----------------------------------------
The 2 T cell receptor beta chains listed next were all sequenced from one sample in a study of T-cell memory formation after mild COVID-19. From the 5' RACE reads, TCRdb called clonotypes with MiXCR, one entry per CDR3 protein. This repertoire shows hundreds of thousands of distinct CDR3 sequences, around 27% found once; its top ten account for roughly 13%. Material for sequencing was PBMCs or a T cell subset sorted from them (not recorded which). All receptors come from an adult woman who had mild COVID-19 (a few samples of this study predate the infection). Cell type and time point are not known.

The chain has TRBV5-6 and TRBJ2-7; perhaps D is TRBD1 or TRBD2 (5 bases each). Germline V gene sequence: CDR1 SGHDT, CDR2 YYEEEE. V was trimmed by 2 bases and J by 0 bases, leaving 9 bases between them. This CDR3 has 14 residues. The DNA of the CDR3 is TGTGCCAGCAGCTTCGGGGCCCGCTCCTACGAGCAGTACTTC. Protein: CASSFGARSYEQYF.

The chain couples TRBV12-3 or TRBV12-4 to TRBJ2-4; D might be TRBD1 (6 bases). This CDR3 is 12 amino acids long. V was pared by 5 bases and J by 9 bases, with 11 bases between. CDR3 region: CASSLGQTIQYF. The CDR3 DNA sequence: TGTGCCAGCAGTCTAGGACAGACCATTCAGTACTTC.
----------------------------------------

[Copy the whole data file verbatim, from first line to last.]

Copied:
The 2 T cell receptor beta chains listed next were all sequenced from one sample in a study of T-cell memory formation after mild COVID-19. From the 5' RACE reads, TCRdb called clonotypes with MiXCR, one entry per CDR3 protein. This repertoire shows hundreds of thousands of distinct CDR3 sequences, around 27% found once; its top ten account for roughly 13%. Material for sequencing was PBMCs or a T cell subset sorted from them (not recorded which). All receptors come from an adult woman who had mild COVID-19 (a few samples of this study predate the infection). Cell type and time point are not known.

The chain has TRBV5-6 and TRBJ2-7; perhaps D is TRBD1 or TRBD2 (5 bases each). Germline V gene sequence: CDR1 SGHDT, CDR2 YYEEEE. V was trimmed by 2 bases and J by 0 bases, leaving 9 bases between them. This CDR3 has 14 residues. The DNA of the CDR3 is TGTGCCAGCAGCTTCGGGGCCCGCTCCTACGAGCAGTACTTC. Protein: CASSFGARSYEQYF.

The chain couples TRBV12-3 or TRBV12-4 to TRBJ2-4; D might be TRBD1 (6 bases). This CDR3 is 12 amino acids long. V was pared by 5 bases and J by 9 bases, with 11 bases between. CDR3 region: CASSLGQTIQYF. The CDR3 DNA sequence: TGTGCCAGCAGTCTAGGACAGACCATTCAGTACTTC.